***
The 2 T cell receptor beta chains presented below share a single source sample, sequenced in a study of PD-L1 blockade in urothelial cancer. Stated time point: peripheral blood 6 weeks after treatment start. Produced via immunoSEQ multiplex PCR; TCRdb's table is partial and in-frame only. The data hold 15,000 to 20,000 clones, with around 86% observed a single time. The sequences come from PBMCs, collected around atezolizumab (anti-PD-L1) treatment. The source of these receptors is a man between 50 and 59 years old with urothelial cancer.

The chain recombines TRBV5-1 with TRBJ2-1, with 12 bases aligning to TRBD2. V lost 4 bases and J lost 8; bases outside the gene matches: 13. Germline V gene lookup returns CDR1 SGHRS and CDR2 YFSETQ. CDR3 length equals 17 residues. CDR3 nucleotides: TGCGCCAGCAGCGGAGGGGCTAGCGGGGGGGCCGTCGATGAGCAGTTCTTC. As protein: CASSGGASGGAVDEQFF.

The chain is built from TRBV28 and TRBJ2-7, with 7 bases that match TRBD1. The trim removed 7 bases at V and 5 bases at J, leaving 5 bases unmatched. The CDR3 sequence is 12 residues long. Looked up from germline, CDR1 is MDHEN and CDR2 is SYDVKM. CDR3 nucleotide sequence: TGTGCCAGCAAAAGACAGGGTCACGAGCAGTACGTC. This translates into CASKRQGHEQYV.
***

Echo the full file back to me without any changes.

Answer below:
The 2 T cell receptor beta chains presented below share a single source sample, sequenced in a study of PD-L1 blockade in urothelial cancer. Stated time point: peripheral blood 6 weeks after treatment start. Produced via immunoSEQ multiplex PCR; TCRdb's table is partial and in-frame only. The data hold 15,000 to 20,000 clones, with around 86% observed a single time. The sequences come from PBMCs, collected around atezolizumab (anti-PD-L1) treatment. The source of these receptors is a man between 50 and 59 years old with urothelial cancer.

The chain recombines TRBV5-1 with TRBJ2-1, with 12 bases aligning to TRBD2. V lost 4 bases and J lost 8; bases outside the gene matches: 13. Germline V gene lookup returns CDR1 SGHRS and CDR2 YFSETQ. CDR3 length equals 17 residues. CDR3 nucleotides: TGCGCCAGCAGCGGAGGGGCTAGCGGGGGGGCCGTCGATGAGCAGTTCTTC. As protein: CASSGGASGGAVDEQFF.

The chain is built from TRBV28 and TRBJ2-7, with 7 bases that match TRBD1. The trim removed 7 bases at V and 5 bases at J, leaving 5 bases unmatched. The CDR3 sequence is 12 residues long. Looked up from germline, CDR1 is MDHEN and CDR2 is SYDVKM. CDR3 nucleotide sequence: TGTGCCAGCAAAAGACAGGGTCACGAGCAGTACGTC. This translates into CASKRQGHEQYV.